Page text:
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Kenoza Lake - July 19

Susan Brown Otto - Community Correspondent
Posted 6/18/20

Well if you were a farmer with hay to make, this past week has been an absolutely fantastic week for making hay. Days and days of dry weather, just what you need to “cure” the hay. You cannot …

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Kenoza Lake - July 19

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Well if you were a farmer with hay to make, this past week has been an absolutely fantastic week for making hay. Days and days of dry weather, just what you need to “cure” the hay. You cannot make wet hay.

Hay must be dry, otherwise, something called:” spontaneous combustion” could occur and your barn could catch on fire. That is why the expression is “you have to make hay while the sun shines”.

In order to avoid spontaneous combustion, the moisture content has to be 15 percent or less. If it rains before the hay gets baled, then it is back to tedding (which tosses the hay around so that the sun dries more of it) and raking the hay(getting the hay in about 18 inch wide rows for the baler).

Every time the hay gets wet, you lose some nutrients and if you mow the hay right before a stretch of rainy days, you may have to either abandon the hay or make mulch hay.

The Kenoza Lake United Methodist Church is moving ahead and getting ready to re-open. We don't have a fixed date for the re-opening date. However, we hope and pray that it will be soon, either later this month or July. Also, stay tuned on the announcement of the new pastor duties for the new church year, which will be as of August 1st this year.

Last night I asked George Slater if the Kenoza Lake Volunteer Fire Company will be having their annual chicken barbeque on July 25th. George advises me that the firemen have not yet decided if they will have it or not. Last Sunday there was a Sausage and Pepper drive through fundraiser by the Grahamsville Fire Company, a positive sign of returning to normalcy.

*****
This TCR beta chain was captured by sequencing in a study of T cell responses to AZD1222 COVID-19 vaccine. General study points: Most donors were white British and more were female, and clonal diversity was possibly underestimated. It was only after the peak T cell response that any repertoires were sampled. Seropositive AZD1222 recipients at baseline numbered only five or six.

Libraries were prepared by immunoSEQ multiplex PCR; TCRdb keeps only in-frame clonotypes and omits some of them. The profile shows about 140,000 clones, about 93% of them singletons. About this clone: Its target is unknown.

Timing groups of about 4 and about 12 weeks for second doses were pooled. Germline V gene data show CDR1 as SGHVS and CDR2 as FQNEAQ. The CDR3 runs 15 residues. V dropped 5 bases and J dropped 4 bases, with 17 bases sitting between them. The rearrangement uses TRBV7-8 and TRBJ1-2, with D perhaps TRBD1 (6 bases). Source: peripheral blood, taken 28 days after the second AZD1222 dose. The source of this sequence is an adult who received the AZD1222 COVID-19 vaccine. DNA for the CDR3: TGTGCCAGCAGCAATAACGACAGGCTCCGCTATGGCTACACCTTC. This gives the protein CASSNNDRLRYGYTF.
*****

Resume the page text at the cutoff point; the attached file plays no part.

It is always interesting how one year you have this or that plant or bird and the next year, not. The winter of 2019, something struck the inkberry/boxwood bushes. This year, not. The inkberry and boxwoods look fantastic this year. This year, I have only seen one spray of wisteria. There seems to be more baby woodchucks this year. Have you seen twin fawns yet? Baby turkey poults?

So, this year seems to be the Year of the Red Fox. Back in April, I wrote how a vixen fox who had four kits living in an abandoned woodchuck hole, on the Ottos' Pucky Huddle Road property. Then an eagle swooped in and snatched up one of the kits and then there were three kits. The parents and three kits have survived. Recently I saw one hopping through our field like a kangaroo.

Last night, one was following our neighbor down Pucky Huddle Road like a puppy dog. I have seen red foxes on Bernhardt Road. Last night, George Slater told me that he saw five red foxes on the lawn of the former Catherine Krum residence.

Mike Fox tells me that a few decades ago, one could take a dead red fox to the town clerk and get paid a $3.00 bounty. The town clerk would cut the nose, so the person didn't shop the red fox to another town clerk's office. Carl Lindsley said there was also a bounty paid for Great Horned Owls. Both foxes and owls love chickens.

Farewell, to Kauneonga Lake/Town of Bethel residents Dorothy & Jay Meddaugh. They are heading down south to live. We miss you already.

Friendly reminder, Tuesday, June 23rd is Primary Day. The Sullivan County Board of Elections website has lots of information for you about the election, including sample ballots and the times for early voting. Only registered Republicans and Democrats can vote in the Primary. Check out the Board of Election website.

In my humble opinion, the recent Sullivan West School Budget vote was a disaster. I know several people who never even got their ballots. Also, one person got it two hours before the polls closed.

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